Grant is the plaintiff in this lawsuit which was brought to recover a one-third interest in proceeds derived from the sale of timber. The testatrix in this case gave a life estate in certain real property to her three daughters. Her will empowered these life tenants "to sell or lease all or parts thereof or timber thereon or rights therein, provided that such action shall be unanimously agreed to by such life tenants . . ." The will provided further that the proceeds of such transactions would belong to the life tenants. Timber was subsequently sold, the life tenants using some of the proceeds, and the figures were reported to each life tenant for their personal information and for income tax purposes. The unspent proceeds have been held by defendant Bell, he contending for the benefit of the remaindermen. The central issue in this case has become whether or not other language of the will required a writing unanimously agreed upon in order to sell timber. We conclude that the implication of the language in the will is that a writing is required. However, the issue of waiver has never been addressed.
Irrespective of the powers of sale granted in the subject will, life tenants are empowered to cut and sell timber in order to preserve and protect the value of the land. Fort v. Fort, 223 Ga. 400 (156 SE2d 23) (1967)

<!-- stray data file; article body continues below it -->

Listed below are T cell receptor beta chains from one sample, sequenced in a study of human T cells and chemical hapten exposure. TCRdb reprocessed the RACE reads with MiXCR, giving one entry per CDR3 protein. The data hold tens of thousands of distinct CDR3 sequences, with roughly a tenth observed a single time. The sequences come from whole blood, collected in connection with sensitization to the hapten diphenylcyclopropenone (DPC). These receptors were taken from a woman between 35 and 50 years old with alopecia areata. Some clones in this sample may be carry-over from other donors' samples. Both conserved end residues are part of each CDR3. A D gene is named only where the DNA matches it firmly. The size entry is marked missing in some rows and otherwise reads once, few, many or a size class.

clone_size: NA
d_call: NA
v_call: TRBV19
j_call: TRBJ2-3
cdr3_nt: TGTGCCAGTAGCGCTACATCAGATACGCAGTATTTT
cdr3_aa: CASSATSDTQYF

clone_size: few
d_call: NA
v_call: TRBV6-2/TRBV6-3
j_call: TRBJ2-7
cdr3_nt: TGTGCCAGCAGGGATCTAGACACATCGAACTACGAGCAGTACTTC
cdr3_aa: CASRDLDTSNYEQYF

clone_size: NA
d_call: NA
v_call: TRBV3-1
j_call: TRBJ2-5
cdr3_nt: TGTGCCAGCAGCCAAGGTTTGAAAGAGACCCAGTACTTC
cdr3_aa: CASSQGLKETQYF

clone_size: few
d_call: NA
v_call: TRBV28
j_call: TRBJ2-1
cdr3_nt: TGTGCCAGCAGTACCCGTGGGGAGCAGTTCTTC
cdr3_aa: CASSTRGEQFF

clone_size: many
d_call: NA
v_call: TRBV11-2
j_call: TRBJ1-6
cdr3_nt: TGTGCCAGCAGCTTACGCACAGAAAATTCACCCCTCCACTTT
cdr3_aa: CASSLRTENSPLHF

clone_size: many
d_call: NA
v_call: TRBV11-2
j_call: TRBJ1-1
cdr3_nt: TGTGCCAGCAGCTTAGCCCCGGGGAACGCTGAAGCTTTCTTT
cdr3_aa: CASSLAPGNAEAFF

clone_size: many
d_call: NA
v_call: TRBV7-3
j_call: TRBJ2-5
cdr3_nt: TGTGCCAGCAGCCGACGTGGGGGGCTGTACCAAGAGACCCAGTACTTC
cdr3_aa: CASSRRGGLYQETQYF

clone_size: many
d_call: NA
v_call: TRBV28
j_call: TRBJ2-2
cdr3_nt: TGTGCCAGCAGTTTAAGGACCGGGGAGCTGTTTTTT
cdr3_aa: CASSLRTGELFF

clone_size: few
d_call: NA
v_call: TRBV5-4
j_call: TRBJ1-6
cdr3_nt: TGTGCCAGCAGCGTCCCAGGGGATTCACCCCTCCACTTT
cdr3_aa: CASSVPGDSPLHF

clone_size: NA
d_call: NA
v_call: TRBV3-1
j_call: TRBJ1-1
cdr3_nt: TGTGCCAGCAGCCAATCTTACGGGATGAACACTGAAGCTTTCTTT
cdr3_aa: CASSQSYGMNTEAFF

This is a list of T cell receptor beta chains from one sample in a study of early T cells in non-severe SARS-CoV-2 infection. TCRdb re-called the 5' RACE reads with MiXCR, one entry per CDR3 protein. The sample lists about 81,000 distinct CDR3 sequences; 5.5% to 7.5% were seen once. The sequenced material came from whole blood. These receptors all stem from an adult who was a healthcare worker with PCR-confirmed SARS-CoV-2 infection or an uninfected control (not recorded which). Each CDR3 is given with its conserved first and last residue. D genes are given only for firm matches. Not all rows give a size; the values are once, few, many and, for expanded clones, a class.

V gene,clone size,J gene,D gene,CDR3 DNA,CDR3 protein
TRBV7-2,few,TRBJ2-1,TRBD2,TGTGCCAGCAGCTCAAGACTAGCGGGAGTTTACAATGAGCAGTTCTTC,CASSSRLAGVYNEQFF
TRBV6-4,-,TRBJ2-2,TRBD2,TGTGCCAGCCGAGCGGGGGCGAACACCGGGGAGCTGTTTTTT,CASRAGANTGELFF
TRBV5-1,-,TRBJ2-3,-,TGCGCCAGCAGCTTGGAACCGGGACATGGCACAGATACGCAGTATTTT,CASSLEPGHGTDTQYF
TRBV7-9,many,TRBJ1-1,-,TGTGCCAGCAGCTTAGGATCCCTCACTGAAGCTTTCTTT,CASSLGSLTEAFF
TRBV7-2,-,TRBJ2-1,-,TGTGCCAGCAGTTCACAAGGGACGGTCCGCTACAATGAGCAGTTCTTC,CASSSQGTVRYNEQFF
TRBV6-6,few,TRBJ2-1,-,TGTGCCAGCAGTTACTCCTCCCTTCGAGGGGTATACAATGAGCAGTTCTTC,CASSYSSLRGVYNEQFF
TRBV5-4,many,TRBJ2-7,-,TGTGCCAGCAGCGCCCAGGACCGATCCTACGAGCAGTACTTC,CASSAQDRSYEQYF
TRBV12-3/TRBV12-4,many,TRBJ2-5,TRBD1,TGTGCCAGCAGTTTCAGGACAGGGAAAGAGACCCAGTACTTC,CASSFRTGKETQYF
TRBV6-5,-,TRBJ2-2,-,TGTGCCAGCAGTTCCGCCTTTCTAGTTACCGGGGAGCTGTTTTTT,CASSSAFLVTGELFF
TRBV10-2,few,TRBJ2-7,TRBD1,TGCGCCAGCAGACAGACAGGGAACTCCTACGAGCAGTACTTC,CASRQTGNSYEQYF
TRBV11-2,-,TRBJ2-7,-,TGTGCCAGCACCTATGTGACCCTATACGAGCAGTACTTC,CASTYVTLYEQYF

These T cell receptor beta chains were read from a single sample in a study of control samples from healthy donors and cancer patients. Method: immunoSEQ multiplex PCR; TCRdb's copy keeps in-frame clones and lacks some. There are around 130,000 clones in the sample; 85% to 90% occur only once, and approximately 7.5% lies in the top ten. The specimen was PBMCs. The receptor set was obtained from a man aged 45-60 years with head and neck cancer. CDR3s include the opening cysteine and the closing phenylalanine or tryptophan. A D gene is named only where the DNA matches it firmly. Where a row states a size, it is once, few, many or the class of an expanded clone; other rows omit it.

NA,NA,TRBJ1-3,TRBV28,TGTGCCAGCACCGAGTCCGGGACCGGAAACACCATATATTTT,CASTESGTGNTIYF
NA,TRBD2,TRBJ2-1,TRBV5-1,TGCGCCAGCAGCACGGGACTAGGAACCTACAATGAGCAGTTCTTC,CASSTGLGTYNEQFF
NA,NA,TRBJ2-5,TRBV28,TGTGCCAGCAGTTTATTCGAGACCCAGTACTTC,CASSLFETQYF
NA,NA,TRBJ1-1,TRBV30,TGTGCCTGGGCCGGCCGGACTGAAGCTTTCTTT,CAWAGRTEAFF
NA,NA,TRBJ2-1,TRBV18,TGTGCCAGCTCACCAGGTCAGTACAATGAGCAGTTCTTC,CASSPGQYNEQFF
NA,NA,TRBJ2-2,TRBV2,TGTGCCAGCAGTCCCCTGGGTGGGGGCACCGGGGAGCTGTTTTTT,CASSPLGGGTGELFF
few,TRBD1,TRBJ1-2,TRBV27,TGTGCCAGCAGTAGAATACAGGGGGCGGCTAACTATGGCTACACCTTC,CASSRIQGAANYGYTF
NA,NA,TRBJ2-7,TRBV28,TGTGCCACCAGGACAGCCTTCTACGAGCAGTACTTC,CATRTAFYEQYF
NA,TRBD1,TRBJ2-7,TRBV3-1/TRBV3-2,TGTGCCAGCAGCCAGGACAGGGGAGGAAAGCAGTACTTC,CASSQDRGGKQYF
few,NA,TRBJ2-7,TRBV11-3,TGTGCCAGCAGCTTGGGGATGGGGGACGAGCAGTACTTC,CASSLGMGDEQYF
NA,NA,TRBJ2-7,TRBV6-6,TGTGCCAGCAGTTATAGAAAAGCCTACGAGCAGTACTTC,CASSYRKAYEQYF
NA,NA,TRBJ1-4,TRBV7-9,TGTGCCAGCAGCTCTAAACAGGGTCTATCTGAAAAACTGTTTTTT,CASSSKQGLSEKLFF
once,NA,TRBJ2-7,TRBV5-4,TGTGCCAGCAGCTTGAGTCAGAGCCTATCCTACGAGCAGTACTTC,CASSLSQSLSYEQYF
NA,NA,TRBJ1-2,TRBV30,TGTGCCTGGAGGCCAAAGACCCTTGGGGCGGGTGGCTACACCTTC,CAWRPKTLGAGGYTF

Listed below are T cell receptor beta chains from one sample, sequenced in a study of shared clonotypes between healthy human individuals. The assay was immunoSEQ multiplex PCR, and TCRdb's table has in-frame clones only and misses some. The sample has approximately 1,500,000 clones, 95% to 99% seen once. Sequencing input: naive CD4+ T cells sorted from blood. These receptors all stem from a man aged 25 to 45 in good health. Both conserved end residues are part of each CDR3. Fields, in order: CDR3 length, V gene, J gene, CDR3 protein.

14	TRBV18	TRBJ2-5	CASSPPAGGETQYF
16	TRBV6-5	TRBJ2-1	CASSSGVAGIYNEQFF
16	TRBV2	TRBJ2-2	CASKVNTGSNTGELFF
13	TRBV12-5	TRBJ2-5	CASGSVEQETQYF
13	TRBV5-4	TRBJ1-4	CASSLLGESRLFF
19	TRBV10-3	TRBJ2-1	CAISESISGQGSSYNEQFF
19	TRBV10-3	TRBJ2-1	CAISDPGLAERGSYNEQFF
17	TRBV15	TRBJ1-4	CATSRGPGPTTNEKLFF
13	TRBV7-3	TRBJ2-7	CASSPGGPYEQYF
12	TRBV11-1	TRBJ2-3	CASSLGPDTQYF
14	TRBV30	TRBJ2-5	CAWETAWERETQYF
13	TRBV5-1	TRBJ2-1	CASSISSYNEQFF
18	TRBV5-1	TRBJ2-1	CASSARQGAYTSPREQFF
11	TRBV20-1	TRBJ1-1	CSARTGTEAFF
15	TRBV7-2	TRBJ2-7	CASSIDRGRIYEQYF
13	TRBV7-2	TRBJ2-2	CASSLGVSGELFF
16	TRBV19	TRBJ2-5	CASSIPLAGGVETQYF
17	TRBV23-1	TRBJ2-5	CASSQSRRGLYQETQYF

. The requirement of a writing executed by all three life tenants was to insure unanimity. Where unanimity exists the requirement has been met and the further requirement of a writing has been waived. Where, after unanimous agreement, the sale of timber is fully executed and there has been full payment of the purchase price, the requirement of a writing has been waived as a matter of law. Ratification by all life tenants following sale would likewise constitute waiver. Title to the proceeds was therefore in the life tenants.
The evidence presented by the plaintiff (the legal representative of one of the life tenants) showed the sale of timber and the holding of the proceeds by defendant Bell. The evidence demonstrates waiver and, therefore, the trial court erred in directing a verdict against the plaintiff. The decision of the Court of Appeals affirming the directed verdict of the trial court is reversed. A new trial is required.
Tom Benham, for appellants.